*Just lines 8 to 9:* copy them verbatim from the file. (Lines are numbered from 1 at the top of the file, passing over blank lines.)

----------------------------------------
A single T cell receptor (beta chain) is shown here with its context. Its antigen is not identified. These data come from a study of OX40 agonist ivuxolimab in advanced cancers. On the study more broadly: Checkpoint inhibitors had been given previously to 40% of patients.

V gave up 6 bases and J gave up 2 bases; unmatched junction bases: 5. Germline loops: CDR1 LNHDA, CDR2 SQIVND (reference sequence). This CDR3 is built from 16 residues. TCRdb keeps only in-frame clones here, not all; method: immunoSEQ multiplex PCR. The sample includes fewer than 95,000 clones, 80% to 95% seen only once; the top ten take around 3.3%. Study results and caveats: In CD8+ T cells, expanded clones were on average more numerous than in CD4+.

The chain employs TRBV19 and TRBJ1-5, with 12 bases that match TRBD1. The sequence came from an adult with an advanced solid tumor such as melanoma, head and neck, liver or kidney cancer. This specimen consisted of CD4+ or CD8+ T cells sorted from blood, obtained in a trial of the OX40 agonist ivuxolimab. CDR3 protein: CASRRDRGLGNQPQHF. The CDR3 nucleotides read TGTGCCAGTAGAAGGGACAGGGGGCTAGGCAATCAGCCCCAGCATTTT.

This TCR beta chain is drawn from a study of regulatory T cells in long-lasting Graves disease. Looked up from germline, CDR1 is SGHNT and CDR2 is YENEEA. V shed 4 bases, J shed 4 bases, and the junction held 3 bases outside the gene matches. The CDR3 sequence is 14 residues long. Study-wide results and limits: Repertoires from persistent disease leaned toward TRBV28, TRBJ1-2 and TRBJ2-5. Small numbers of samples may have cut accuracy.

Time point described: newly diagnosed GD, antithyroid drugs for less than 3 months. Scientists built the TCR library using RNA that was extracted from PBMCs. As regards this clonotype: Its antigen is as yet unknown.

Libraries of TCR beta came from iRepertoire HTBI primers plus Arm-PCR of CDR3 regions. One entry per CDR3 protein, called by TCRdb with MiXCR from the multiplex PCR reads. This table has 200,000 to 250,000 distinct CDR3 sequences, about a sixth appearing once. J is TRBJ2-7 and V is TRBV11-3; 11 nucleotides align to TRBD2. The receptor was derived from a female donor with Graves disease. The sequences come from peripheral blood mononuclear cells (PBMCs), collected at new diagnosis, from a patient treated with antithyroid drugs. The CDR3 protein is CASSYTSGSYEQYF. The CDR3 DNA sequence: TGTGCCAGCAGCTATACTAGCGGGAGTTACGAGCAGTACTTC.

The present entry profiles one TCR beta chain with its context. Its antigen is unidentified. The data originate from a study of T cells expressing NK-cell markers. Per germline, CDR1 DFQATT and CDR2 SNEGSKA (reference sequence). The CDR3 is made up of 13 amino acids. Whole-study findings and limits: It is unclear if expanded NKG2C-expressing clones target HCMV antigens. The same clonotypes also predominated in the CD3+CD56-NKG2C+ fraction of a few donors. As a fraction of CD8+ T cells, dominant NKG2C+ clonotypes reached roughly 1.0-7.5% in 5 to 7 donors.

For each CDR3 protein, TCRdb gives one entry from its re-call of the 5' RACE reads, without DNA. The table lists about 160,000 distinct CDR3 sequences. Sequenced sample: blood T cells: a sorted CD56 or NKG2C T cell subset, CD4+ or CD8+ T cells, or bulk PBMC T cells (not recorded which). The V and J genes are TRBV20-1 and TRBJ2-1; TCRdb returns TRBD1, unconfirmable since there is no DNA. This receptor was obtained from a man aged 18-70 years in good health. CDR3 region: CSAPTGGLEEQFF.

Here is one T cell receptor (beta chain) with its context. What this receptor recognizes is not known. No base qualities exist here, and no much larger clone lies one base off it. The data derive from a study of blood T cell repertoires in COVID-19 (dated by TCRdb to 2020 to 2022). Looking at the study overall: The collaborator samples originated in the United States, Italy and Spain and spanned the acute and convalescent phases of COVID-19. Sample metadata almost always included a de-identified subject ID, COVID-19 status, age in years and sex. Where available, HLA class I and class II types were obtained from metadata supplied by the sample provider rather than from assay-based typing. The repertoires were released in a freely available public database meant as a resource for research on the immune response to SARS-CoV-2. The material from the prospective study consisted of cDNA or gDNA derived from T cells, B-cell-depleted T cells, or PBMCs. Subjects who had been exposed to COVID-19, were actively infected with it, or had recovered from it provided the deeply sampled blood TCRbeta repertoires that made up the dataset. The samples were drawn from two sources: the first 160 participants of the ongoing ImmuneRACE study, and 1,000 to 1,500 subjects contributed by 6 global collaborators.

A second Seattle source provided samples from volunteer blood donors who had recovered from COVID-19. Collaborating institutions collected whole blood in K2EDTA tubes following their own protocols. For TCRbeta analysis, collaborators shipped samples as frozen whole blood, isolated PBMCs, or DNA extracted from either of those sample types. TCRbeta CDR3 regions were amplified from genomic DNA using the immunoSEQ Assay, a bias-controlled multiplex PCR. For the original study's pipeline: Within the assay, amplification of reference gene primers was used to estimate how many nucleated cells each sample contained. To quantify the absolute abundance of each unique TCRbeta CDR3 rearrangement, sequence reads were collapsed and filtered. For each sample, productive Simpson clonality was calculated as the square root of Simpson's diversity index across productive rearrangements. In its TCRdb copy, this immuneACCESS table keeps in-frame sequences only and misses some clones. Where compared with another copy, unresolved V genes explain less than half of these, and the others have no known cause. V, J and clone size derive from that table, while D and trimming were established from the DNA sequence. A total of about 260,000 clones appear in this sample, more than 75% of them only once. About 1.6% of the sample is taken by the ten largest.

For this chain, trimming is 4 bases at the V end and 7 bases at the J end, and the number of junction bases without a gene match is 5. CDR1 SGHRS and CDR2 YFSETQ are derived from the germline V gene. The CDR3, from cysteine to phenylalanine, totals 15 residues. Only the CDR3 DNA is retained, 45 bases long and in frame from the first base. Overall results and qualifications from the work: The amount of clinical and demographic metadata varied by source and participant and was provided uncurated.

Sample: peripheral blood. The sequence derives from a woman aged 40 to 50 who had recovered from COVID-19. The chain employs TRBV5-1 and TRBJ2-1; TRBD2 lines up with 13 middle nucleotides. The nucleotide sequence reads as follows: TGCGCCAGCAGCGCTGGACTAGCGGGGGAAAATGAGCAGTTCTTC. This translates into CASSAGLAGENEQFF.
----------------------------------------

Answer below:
For each CDR3 protein, TCRdb gives one entry from its re-call of the 5' RACE reads, without DNA. The table lists about 160,000 distinct CDR3 sequences. Sequenced sample: blood T cells: a sorted CD56 or NKG2C T cell subset, CD4+ or CD8+ T cells, or bulk PBMC T cells (not recorded which). The V and J genes are TRBV20-1 and TRBJ2-1; TCRdb returns TRBD1, unconfirmable since there is no DNA. This receptor was obtained from a man aged 18-70 years in good health. CDR3 region: CSAPTGGLEEQFF.

Here is one T cell receptor (beta chain) with its context. What this receptor recognizes is not known. No base qualities exist here, and no much larger clone lies one base off it. The data derive from a study of blood T cell repertoires in COVID-19 (dated by TCRdb to 2020 to 2022). Looking at the study overall: The collaborator samples originated in the United States, Italy and Spain and spanned the acute and convalescent phases of COVID-19. Sample metadata almost always included a de-identified subject ID, COVID-19 status, age in years and sex. Where available, HLA class I and class II types were obtained from metadata supplied by the sample provider rather than from assay-based typing. The repertoires were released in a freely available public database meant as a resource for research on the immune response to SARS-CoV-2. The material from the prospective study consisted of cDNA or gDNA derived from T cells, B-cell-depleted T cells, or PBMCs. Subjects who had been exposed to COVID-19, were actively infected with it, or had recovered from it provided the deeply sampled blood TCRbeta repertoires that made up the dataset. The samples were drawn from two sources: the first 160 participants of the ongoing ImmuneRACE study, and 1,000 to 1,500 subjects contributed by 6 global collaborators.